Hours after the Illinois House of Representatives voted 114-1 to impeach Gov. Rod Blagojevich on corruption charges that include his allegedly trying to sell the U.S. Senate seat vacated by President-elect Barack Obama, the governor reiterated Friday, "I am not guilty of any criminal wrongdoing."
"I am confident that at the end of the day, I will be properly exonerated," Blagojevich said at a rambling press conference which ended, as had his first news conference following his Dec. 9 arrest, with his quoting a British poet.
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Blagojevich added that the full House vote was "not a surprise" because, "What the House did today they've been talking about doing for the last couple of years."
He was joined onstage at his news conference by a man in a wheelchair and various other individuals he claimed were helped by his policies, and he blamed the Illinois House for repeatedly standing in the way of his bringing advances to the people of Illinois. He referenced various efforts to extend health care only to be blocked, he said, by a House chamber that "consistently stood in the way of those expansions."
After quoting Rudyard Kipling at an earlier press conference, the governor this time drew from Alfred Lord Tennyson's "Ulysses," reciting, "Though we are not now the strength which in old days moved Earth and Heaven, that which we are, we are. One equal temper, of heroic hearts, made weak by time and by fate, but strong in will, to strive, to seek, to find, and not to yield."
But in a statement following the impeachment vote, Illinois Attorney General Lisa Madigan once again called upon Blagojevich to yield.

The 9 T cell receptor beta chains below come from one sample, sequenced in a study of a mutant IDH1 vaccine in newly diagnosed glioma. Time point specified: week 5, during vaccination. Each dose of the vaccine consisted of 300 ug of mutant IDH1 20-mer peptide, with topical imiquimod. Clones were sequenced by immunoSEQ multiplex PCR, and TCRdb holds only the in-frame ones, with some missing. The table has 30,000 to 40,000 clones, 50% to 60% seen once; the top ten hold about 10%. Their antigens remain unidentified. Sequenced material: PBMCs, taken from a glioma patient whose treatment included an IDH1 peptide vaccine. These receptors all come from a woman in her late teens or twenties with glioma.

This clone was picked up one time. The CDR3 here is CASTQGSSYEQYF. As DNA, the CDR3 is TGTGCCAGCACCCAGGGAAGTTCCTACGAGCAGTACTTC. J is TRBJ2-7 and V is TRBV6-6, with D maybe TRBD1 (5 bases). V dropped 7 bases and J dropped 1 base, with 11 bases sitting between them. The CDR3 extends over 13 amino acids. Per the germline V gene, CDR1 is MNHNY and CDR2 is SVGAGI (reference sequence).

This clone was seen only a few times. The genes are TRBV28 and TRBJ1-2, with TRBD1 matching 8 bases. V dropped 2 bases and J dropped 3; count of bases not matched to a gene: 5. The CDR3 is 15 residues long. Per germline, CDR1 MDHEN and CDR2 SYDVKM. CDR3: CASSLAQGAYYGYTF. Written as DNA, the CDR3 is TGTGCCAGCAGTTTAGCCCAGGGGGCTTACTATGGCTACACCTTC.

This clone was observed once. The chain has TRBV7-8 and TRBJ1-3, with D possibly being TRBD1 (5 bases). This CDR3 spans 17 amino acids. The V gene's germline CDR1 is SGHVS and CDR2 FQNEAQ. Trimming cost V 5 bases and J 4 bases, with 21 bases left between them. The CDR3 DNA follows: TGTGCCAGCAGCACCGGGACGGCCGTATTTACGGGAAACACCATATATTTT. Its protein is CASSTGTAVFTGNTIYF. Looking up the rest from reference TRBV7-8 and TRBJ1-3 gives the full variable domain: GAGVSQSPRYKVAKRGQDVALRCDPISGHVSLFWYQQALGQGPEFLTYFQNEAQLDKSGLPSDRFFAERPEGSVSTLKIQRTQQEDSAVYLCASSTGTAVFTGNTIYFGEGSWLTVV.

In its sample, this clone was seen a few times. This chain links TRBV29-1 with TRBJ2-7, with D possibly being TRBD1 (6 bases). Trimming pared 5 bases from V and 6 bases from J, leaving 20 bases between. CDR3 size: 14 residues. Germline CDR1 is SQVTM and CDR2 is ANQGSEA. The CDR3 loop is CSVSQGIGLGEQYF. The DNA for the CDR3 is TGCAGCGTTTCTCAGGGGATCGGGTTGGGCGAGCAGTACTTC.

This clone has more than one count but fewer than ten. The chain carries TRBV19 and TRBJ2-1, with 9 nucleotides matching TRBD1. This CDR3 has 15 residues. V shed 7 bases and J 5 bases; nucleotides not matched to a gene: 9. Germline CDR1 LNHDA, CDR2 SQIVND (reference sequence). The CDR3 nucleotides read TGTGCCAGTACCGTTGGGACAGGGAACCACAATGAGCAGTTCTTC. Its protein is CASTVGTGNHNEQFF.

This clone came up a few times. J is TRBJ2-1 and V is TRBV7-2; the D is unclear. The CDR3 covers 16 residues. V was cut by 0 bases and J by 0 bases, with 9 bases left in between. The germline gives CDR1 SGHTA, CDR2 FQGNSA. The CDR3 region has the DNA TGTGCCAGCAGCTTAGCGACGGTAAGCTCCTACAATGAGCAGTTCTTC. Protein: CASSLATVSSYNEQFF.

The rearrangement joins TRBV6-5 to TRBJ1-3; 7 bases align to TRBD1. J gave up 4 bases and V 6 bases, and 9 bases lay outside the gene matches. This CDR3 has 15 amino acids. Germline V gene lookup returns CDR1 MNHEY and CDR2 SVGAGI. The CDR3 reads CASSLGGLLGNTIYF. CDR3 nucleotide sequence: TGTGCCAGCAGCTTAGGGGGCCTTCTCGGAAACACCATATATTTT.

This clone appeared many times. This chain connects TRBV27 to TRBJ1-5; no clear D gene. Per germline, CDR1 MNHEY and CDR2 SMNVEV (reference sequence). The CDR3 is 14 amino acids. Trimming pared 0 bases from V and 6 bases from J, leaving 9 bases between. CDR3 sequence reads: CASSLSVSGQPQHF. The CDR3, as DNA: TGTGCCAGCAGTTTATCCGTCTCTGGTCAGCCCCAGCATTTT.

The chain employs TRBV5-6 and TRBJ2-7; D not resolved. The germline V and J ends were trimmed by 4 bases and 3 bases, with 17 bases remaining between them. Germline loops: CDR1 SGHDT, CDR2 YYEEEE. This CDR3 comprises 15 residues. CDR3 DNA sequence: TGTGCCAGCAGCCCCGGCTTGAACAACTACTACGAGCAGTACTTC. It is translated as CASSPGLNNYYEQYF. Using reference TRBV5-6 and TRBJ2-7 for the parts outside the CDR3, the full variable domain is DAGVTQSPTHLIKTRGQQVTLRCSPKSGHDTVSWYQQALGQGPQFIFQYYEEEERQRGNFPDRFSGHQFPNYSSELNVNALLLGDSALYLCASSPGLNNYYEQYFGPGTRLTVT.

"Gov. Blagojevich has harmed the people of this state, and by refusing to recognize his utter inability to govern effectively, he continues this harm," she said. "I call on the governor, once again, to do what is right, what is best for the people and what is clearly long overdue: The governor should resign immediately."
The article of impeachment -- essentially an indictment -- now goes to the state Senate for a trial, which requires a two-thirds vote to convict Blagojevich and remove him from office. The trial will be presided over by the chief justice of the Illinois Supreme Court and could begin as early as Jan. 26.
In the state Senate trial, impeachment managers and Blagojevich will have the opportunity to present witnesses and evidence.
If convicted by the Illinois Senate, Blagojevich would be removed from office and Lt. Gov. Pat Quinn would become acting governor.
The vote to impeach the embattled governor is a dramatic development in an unprecedented chain of events triggered by his Dec. 9 arrest.
The vote came one day after an Illinois House committee investigating Blagojevich unanimously recommended that the full House impeach him for "abuse of power."
The committee cited a litany of corruption allegations, including the attempted sale of Obama's empty Senate seat, extortion of Children's Memorial Hospital, extortion of the Chicago Tribune and various other pay-to-play schemes.